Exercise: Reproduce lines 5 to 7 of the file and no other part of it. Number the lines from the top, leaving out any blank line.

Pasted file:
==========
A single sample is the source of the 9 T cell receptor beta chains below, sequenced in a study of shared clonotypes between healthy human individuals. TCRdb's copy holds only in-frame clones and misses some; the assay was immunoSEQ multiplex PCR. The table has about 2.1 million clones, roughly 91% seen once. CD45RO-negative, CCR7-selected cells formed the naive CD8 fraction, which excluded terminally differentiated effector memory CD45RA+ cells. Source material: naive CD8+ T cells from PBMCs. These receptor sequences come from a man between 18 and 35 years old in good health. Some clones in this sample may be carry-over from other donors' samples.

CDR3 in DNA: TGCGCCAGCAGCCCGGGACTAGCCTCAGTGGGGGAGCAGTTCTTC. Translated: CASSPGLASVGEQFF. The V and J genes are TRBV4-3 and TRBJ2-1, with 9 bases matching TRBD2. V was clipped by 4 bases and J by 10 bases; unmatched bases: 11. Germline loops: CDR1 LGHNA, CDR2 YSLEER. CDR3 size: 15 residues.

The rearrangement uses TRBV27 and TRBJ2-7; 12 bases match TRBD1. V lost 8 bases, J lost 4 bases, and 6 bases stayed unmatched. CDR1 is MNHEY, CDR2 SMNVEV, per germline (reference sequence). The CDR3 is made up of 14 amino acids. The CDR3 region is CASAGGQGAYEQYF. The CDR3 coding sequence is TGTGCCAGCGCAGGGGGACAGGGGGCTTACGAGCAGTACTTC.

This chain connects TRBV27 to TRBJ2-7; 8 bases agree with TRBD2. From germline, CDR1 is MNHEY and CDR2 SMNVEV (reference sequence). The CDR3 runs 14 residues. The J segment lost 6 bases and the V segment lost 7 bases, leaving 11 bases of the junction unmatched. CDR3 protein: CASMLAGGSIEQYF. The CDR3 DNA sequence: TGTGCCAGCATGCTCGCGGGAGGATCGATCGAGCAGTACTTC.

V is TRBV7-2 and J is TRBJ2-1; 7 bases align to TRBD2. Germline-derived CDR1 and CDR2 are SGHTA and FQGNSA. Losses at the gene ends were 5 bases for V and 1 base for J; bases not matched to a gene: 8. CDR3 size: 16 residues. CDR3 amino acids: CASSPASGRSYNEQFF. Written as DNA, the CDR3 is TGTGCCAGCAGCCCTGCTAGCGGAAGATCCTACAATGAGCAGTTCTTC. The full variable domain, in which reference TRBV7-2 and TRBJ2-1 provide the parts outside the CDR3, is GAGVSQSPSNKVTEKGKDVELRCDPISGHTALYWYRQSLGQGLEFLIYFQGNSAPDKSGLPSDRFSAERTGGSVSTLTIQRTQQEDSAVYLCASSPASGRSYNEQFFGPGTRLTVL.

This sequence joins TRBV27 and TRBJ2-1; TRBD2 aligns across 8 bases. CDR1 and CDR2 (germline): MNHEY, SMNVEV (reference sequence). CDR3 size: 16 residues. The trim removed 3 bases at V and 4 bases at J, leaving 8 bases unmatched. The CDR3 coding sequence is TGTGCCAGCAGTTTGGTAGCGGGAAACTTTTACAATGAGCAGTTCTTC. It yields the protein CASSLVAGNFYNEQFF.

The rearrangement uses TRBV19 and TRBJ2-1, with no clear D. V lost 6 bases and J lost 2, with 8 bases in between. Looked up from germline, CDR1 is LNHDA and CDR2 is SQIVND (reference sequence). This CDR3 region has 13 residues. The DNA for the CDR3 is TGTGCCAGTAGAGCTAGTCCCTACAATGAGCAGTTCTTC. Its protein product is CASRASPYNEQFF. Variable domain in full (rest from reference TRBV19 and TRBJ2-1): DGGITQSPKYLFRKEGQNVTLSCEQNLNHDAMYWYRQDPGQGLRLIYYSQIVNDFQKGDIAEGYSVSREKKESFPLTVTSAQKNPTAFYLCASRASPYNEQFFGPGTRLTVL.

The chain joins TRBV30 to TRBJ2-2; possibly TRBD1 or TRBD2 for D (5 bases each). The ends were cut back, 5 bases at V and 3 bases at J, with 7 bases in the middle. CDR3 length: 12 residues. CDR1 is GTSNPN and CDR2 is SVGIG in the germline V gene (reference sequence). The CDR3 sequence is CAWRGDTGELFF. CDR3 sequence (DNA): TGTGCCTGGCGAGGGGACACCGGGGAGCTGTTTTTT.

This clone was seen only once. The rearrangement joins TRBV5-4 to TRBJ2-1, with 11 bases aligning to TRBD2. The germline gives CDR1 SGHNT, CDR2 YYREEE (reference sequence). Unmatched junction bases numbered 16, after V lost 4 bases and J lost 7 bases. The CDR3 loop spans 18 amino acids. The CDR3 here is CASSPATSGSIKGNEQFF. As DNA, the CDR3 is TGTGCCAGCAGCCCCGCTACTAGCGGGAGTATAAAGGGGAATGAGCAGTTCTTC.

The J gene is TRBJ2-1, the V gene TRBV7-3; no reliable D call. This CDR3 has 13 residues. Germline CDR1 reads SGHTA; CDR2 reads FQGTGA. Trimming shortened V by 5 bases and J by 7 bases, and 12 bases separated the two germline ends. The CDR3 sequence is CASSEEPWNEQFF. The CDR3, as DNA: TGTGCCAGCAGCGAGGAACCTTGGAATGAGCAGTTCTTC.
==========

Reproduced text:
V is TRBV7-2 and J is TRBJ2-1; 7 bases align to TRBD2. Germline-derived CDR1 and CDR2 are SGHTA and FQGNSA. Losses at the gene ends were 5 bases for V and 1 base for J; bases not matched to a gene: 8. CDR3 size: 16 residues. CDR3 amino acids: CASSPASGRSYNEQFF. Written as DNA, the CDR3 is TGTGCCAGCAGCCCTGCTAGCGGAAGATCCTACAATGAGCAGTTCTTC. The full variable domain, in which reference TRBV7-2 and TRBJ2-1 provide the parts outside the CDR3, is GAGVSQSPSNKVTEKGKDVELRCDPISGHTALYWYRQSLGQGLEFLIYFQGNSAPDKSGLPSDRFSAERTGGSVSTLTIQRTQQEDSAVYLCASSPASGRSYNEQFFGPGTRLTVL.

This sequence joins TRBV27 and TRBJ2-1; TRBD2 aligns across 8 bases. CDR1 and CDR2 (germline): MNHEY, SMNVEV (reference sequence). CDR3 size: 16 residues. The trim removed 3 bases at V and 4 bases at J, leaving 8 bases unmatched. The CDR3 coding sequence is TGTGCCAGCAGTTTGGTAGCGGGAAACTTTTACAATGAGCAGTTCTTC. It yields the protein CASSLVAGNFYNEQFF.

The rearrangement uses TRBV19 and TRBJ2-1, with no clear D. V lost 6 bases and J lost 2, with 8 bases in between. Looked up from germline, CDR1 is LNHDA and CDR2 is SQIVND (reference sequence). This CDR3 region has 13 residues. The DNA for the CDR3 is TGTGCCAGTAGAGCTAGTCCCTACAATGAGCAGTTCTTC. Its protein product is CASRASPYNEQFF. Variable domain in full (rest from reference TRBV19 and TRBJ2-1): DGGITQSPKYLFRKEGQNVTLSCEQNLNHDAMYWYRQDPGQGLRLIYYSQIVNDFQKGDIAEGYSVSREKKESFPLTVTSAQKNPTAFYLCASRASPYNEQFFGPGTRLTVL.